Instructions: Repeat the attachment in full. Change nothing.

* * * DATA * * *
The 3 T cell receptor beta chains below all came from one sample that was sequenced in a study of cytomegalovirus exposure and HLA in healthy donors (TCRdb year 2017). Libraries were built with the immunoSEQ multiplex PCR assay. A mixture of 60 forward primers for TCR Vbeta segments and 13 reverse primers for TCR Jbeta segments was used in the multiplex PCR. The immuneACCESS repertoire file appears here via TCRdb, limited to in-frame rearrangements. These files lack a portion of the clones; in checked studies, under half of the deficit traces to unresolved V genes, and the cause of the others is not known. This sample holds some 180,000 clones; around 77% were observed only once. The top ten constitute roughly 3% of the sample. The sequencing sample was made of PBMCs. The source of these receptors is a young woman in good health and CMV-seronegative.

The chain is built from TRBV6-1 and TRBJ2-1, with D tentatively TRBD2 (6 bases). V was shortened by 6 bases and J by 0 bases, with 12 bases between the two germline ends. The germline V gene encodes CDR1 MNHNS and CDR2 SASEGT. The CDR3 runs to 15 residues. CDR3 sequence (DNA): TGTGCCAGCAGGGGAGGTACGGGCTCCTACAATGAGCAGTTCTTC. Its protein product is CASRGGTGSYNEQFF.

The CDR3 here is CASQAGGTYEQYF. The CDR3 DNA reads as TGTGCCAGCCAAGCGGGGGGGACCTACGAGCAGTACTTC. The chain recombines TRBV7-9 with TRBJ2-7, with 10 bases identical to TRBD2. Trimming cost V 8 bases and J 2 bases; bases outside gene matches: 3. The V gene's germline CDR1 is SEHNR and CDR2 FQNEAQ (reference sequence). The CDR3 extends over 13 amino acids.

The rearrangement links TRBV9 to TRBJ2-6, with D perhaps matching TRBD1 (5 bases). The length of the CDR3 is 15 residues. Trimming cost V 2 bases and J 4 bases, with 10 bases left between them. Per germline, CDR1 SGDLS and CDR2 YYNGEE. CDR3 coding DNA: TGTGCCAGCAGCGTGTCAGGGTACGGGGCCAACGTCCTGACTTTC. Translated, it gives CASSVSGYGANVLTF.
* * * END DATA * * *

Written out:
The 3 T cell receptor beta chains below all came from one sample that was sequenced in a study of cytomegalovirus exposure and HLA in healthy donors (TCRdb year 2017). Libraries were built with the immunoSEQ multiplex PCR assay. A mixture of 60 forward primers for TCR Vbeta segments and 13 reverse primers for TCR Jbeta segments was used in the multiplex PCR. The immuneACCESS repertoire file appears here via TCRdb, limited to in-frame rearrangements. These files lack a portion of the clones; in checked studies, under half of the deficit traces to unresolved V genes, and the cause of the others is not known. This sample holds some 180,000 clones; around 77% were observed only once. The top ten constitute roughly 3% of the sample. The sequencing sample was made of PBMCs. The source of these receptors is a young woman in good health and CMV-seronegative.

The chain is built from TRBV6-1 and TRBJ2-1, with D tentatively TRBD2 (6 bases). V was shortened by 6 bases and J by 0 bases, with 12 bases between the two germline ends. The germline V gene encodes CDR1 MNHNS and CDR2 SASEGT. The CDR3 runs to 15 residues. CDR3 sequence (DNA): TGTGCCAGCAGGGGAGGTACGGGCTCCTACAATGAGCAGTTCTTC. Its protein product is CASRGGTGSYNEQFF.

The CDR3 here is CASQAGGTYEQYF. The CDR3 DNA reads as TGTGCCAGCCAAGCGGGGGGGACCTACGAGCAGTACTTC. The chain recombines TRBV7-9 with TRBJ2-7, with 10 bases identical to TRBD2. Trimming cost V 8 bases and J 2 bases; bases outside gene matches: 3. The V gene's germline CDR1 is SEHNR and CDR2 FQNEAQ (reference sequence). The CDR3 extends over 13 amino acids.

The rearrangement links TRBV9 to TRBJ2-6, with D perhaps matching TRBD1 (5 bases). The length of the CDR3 is 15 residues. Trimming cost V 2 bases and J 4 bases, with 10 bases left between them. Per germline, CDR1 SGDLS and CDR2 YYNGEE. CDR3 coding DNA: TGTGCCAGCAGCGTGTCAGGGTACGGGGCCAACGTCCTGACTTTC. Translated, it gives CASSVSGYGANVLTF.